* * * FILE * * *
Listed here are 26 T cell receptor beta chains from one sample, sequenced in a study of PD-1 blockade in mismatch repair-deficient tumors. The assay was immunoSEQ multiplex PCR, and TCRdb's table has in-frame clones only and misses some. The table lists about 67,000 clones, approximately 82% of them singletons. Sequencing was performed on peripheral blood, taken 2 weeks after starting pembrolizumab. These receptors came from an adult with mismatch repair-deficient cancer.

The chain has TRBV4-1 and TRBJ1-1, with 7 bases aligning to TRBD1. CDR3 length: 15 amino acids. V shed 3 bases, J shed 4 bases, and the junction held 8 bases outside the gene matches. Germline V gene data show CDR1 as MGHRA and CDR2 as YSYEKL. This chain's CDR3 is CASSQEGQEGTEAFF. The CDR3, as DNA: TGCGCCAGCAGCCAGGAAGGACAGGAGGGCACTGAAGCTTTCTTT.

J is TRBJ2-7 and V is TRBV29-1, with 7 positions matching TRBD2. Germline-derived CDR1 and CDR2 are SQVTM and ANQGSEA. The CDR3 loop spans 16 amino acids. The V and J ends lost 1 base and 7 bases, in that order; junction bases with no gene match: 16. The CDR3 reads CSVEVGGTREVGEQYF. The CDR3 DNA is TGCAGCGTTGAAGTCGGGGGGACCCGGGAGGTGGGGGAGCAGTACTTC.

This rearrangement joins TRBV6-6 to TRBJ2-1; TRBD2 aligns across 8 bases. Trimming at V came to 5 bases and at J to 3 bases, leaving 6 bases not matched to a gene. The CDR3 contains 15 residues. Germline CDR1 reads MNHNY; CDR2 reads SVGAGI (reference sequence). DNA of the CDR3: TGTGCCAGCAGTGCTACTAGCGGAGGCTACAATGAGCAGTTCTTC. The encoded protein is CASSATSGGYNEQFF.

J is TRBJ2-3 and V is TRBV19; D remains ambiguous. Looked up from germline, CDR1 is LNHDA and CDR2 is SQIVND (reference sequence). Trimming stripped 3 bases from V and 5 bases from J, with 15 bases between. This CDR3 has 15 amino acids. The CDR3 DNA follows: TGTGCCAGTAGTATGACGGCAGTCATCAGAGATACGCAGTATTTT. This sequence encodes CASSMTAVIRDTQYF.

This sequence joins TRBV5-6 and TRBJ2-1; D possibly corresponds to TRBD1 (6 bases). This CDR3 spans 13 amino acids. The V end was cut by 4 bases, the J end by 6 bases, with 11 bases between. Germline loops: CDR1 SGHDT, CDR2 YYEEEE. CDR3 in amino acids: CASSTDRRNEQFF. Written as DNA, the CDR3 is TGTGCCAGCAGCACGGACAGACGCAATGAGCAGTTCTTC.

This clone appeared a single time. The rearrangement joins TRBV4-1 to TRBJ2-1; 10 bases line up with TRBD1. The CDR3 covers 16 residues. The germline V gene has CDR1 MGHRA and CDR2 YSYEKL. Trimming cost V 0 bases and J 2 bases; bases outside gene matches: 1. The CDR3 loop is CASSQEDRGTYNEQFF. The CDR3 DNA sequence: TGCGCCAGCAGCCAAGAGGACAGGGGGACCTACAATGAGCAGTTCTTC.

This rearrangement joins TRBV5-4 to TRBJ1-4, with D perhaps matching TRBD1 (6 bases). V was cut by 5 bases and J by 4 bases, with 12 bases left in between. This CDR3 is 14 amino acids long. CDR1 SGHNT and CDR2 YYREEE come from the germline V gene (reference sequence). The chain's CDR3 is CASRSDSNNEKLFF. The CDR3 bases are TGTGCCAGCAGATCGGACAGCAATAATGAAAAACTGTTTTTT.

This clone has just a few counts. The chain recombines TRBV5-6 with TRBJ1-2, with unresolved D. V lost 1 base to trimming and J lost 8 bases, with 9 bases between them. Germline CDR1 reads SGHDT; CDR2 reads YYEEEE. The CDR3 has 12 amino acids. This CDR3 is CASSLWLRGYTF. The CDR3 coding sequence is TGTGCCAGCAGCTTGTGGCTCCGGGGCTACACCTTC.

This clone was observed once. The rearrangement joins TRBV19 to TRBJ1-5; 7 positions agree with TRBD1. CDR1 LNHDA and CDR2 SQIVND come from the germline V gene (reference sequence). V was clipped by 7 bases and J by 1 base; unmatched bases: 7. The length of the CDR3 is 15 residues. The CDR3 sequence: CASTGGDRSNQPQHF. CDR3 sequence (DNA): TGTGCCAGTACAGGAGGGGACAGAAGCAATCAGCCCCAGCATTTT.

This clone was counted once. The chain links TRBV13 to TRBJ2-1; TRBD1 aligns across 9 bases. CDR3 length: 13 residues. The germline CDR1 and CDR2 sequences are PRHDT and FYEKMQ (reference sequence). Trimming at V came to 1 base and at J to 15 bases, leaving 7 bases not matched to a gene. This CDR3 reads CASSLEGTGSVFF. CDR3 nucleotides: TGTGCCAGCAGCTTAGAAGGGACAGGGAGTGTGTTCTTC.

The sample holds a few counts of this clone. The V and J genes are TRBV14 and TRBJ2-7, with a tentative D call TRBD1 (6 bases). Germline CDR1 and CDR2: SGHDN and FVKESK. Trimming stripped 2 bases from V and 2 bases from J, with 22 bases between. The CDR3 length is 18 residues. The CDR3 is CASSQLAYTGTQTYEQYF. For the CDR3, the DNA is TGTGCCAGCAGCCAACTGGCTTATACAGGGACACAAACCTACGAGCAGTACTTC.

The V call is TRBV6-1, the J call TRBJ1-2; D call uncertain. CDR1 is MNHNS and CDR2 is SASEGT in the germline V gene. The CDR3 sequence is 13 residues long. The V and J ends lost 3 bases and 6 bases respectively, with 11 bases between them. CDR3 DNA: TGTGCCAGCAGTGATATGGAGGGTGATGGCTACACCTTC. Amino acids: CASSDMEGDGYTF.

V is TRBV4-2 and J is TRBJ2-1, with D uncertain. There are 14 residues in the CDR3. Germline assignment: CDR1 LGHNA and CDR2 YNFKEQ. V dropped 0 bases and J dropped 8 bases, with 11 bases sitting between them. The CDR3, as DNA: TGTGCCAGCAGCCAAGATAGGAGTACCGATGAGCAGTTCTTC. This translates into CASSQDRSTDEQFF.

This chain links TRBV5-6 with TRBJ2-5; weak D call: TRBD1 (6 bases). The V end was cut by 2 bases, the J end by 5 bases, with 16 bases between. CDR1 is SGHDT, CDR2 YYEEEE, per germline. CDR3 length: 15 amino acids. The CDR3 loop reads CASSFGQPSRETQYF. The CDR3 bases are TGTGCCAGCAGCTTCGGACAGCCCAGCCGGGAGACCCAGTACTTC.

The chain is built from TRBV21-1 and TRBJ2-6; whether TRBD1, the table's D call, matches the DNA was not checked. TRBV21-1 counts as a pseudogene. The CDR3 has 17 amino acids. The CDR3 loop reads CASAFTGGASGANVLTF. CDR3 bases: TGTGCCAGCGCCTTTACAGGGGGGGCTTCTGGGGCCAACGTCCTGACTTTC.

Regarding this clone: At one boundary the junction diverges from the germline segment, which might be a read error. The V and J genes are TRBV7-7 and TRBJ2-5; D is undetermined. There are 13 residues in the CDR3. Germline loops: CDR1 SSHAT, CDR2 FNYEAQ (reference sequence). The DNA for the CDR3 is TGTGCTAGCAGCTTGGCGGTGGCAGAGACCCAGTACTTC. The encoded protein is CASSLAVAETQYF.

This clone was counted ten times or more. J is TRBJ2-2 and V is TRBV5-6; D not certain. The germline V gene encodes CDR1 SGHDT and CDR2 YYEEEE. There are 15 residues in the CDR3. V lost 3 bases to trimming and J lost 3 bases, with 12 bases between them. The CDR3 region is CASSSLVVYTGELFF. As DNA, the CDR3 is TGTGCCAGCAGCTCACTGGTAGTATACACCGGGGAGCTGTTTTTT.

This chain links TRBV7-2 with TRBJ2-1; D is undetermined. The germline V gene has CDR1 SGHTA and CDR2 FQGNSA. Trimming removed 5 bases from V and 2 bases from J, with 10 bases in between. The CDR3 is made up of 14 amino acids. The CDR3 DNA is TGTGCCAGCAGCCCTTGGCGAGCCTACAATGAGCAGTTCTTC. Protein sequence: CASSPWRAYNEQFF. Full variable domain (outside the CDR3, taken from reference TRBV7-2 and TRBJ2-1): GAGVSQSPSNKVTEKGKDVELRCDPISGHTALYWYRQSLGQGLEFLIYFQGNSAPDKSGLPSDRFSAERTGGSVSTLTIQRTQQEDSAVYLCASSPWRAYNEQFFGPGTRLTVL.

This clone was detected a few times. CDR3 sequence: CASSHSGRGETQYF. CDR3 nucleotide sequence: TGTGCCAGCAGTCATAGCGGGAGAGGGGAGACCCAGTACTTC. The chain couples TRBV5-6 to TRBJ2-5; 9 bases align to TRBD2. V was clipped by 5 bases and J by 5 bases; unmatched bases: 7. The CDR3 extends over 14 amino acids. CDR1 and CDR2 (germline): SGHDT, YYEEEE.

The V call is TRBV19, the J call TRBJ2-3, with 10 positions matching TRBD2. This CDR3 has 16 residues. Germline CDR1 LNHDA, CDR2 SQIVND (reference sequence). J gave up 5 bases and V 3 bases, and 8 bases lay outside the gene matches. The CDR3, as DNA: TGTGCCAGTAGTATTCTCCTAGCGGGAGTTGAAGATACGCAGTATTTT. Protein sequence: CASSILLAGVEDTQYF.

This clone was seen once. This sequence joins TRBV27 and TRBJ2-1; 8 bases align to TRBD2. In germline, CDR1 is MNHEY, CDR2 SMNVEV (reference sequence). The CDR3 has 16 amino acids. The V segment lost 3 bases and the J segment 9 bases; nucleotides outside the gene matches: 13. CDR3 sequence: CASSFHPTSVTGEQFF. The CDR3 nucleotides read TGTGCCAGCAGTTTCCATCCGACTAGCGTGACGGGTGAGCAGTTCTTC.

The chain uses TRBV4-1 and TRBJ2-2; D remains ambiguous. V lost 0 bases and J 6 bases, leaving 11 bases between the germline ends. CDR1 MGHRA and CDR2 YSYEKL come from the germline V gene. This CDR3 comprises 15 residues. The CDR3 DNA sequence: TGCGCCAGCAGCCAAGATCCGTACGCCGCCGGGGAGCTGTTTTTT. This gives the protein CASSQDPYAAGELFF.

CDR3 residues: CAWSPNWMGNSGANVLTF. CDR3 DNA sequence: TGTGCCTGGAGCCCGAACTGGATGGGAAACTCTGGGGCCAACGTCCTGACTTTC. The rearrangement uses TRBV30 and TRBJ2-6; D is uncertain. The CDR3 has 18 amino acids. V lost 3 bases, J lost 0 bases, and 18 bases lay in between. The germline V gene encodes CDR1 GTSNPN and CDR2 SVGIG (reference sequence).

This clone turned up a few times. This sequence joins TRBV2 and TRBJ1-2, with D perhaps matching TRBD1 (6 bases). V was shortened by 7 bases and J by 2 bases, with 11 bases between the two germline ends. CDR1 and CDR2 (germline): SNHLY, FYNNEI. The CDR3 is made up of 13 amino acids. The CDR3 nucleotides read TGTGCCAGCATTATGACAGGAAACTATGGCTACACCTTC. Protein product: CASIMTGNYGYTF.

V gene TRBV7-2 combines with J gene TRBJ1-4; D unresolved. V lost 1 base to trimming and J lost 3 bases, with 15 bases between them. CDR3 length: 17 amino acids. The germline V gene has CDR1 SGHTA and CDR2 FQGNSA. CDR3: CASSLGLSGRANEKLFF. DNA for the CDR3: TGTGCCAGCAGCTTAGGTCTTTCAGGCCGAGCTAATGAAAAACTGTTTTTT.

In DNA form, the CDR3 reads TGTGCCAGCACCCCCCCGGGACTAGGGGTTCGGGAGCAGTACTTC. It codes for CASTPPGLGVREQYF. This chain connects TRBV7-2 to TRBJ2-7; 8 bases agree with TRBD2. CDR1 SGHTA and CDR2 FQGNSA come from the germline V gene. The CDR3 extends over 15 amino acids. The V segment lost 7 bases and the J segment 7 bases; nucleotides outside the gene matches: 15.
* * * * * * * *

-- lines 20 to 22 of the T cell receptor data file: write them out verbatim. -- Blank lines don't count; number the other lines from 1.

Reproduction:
This clone was detected a few times. CDR3 sequence: CASSHSGRGETQYF. CDR3 nucleotide sequence: TGTGCCAGCAGTCATAGCGGGAGAGGGGAGACCCAGTACTTC. The chain couples TRBV5-6 to TRBJ2-5; 9 bases align to TRBD2. V was clipped by 5 bases and J by 5 bases; unmatched bases: 7. The CDR3 extends over 14 amino acids. CDR1 and CDR2 (germline): SGHDT, YYEEEE.

The V call is TRBV19, the J call TRBJ2-3, with 10 positions matching TRBD2. This CDR3 has 16 residues. Germline CDR1 LNHDA, CDR2 SQIVND (reference sequence). J gave up 5 bases and V 3 bases, and 8 bases lay outside the gene matches. The CDR3, as DNA: TGTGCCAGTAGTATTCTCCTAGCGGGAGTTGAAGATACGCAGTATTTT. Protein sequence: CASSILLAGVEDTQYF.

This clone was seen once. This sequence joins TRBV27 and TRBJ2-1; 8 bases align to TRBD2. In germline, CDR1 is MNHEY, CDR2 SMNVEV (reference sequence). The CDR3 has 16 amino acids. The V segment lost 3 bases and the J segment 9 bases; nucleotides outside the gene matches: 13. CDR3 sequence: CASSFHPTSVTGEQFF. The CDR3 nucleotides read TGTGCCAGCAGTTTCCATCCGACTAGCGTGACGGGTGAGCAGTTCTTC.